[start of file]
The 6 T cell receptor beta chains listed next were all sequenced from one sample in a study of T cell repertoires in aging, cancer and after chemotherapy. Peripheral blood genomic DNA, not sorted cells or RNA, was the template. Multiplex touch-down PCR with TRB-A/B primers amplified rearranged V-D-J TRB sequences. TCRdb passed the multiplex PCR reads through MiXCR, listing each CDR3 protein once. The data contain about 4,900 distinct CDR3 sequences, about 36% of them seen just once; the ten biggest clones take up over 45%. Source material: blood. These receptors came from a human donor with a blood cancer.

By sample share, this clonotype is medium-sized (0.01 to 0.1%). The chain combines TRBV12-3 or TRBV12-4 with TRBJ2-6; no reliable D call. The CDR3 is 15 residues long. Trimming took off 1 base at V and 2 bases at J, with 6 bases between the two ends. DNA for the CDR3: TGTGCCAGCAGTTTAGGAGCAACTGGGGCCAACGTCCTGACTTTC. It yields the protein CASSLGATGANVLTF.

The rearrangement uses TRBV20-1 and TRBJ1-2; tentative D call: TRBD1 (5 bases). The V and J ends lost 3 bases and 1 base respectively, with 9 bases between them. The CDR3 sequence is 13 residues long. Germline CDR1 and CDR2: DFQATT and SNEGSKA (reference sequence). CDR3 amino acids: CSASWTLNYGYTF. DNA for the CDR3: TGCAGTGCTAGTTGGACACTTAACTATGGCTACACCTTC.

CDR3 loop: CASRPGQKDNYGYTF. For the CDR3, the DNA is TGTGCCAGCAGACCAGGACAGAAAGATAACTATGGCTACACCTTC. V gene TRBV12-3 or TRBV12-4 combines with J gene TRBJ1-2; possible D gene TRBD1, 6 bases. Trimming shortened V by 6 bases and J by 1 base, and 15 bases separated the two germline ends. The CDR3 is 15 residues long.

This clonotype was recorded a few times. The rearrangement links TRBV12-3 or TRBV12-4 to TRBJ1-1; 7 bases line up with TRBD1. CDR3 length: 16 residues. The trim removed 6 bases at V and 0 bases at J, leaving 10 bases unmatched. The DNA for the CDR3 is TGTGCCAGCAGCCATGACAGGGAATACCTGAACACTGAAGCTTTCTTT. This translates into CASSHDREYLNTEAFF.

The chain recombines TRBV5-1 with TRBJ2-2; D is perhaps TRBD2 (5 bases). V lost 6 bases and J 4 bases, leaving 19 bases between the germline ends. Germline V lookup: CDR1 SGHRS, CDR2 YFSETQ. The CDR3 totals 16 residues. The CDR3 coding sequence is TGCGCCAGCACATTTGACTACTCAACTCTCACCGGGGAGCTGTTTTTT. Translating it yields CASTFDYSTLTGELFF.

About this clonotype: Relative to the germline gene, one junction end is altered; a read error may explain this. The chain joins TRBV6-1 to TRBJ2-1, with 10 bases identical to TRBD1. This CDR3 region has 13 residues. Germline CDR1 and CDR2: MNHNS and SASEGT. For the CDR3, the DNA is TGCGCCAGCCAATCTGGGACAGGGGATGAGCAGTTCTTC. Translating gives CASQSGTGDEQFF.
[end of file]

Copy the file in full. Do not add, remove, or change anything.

The 6 T cell receptor beta chains listed next were all sequenced from one sample in a study of T cell repertoires in aging, cancer and after chemotherapy. Peripheral blood genomic DNA, not sorted cells or RNA, was the template. Multiplex touch-down PCR with TRB-A/B primers amplified rearranged V-D-J TRB sequences. TCRdb passed the multiplex PCR reads through MiXCR, listing each CDR3 protein once. The data contain about 4,900 distinct CDR3 sequences, about 36% of them seen just once; the ten biggest clones take up over 45%. Source material: blood. These receptors came from a human donor with a blood cancer.

By sample share, this clonotype is medium-sized (0.01 to 0.1%). The chain combines TRBV12-3 or TRBV12-4 with TRBJ2-6; no reliable D call. The CDR3 is 15 residues long. Trimming took off 1 base at V and 2 bases at J, with 6 bases between the two ends. DNA for the CDR3: TGTGCCAGCAGTTTAGGAGCAACTGGGGCCAACGTCCTGACTTTC. It yields the protein CASSLGATGANVLTF.

The rearrangement uses TRBV20-1 and TRBJ1-2; tentative D call: TRBD1 (5 bases). The V and J ends lost 3 bases and 1 base respectively, with 9 bases between them. The CDR3 sequence is 13 residues long. Germline CDR1 and CDR2: DFQATT and SNEGSKA (reference sequence). CDR3 amino acids: CSASWTLNYGYTF. DNA for the CDR3: TGCAGTGCTAGTTGGACACTTAACTATGGCTACACCTTC.

CDR3 loop: CASRPGQKDNYGYTF. For the CDR3, the DNA is TGTGCCAGCAGACCAGGACAGAAAGATAACTATGGCTACACCTTC. V gene TRBV12-3 or TRBV12-4 combines with J gene TRBJ1-2; possible D gene TRBD1, 6 bases. Trimming shortened V by 6 bases and J by 1 base, and 15 bases separated the two germline ends. The CDR3 is 15 residues long.

This clonotype was recorded a few times. The rearrangement links TRBV12-3 or TRBV12-4 to TRBJ1-1; 7 bases line up with TRBD1. CDR3 length: 16 residues. The trim removed 6 bases at V and 0 bases at J, leaving 10 bases unmatched. The DNA for the CDR3 is TGTGCCAGCAGCCATGACAGGGAATACCTGAACACTGAAGCTTTCTTT. This translates into CASSHDREYLNTEAFF.

The chain recombines TRBV5-1 with TRBJ2-2; D is perhaps TRBD2 (5 bases). V lost 6 bases and J 4 bases, leaving 19 bases between the germline ends. Germline V lookup: CDR1 SGHRS, CDR2 YFSETQ. The CDR3 totals 16 residues. The CDR3 coding sequence is TGCGCCAGCACATTTGACTACTCAACTCTCACCGGGGAGCTGTTTTTT. Translating it yields CASTFDYSTLTGELFF.

About this clonotype: Relative to the germline gene, one junction end is altered; a read error may explain this. The chain joins TRBV6-1 to TRBJ2-1, with 10 bases identical to TRBD1. This CDR3 region has 13 residues. Germline CDR1 and CDR2: MNHNS and SASEGT. For the CDR3, the DNA is TGCGCCAGCCAATCTGGGACAGGGGATGAGCAGTTCTTC. Translating gives CASQSGTGDEQFF.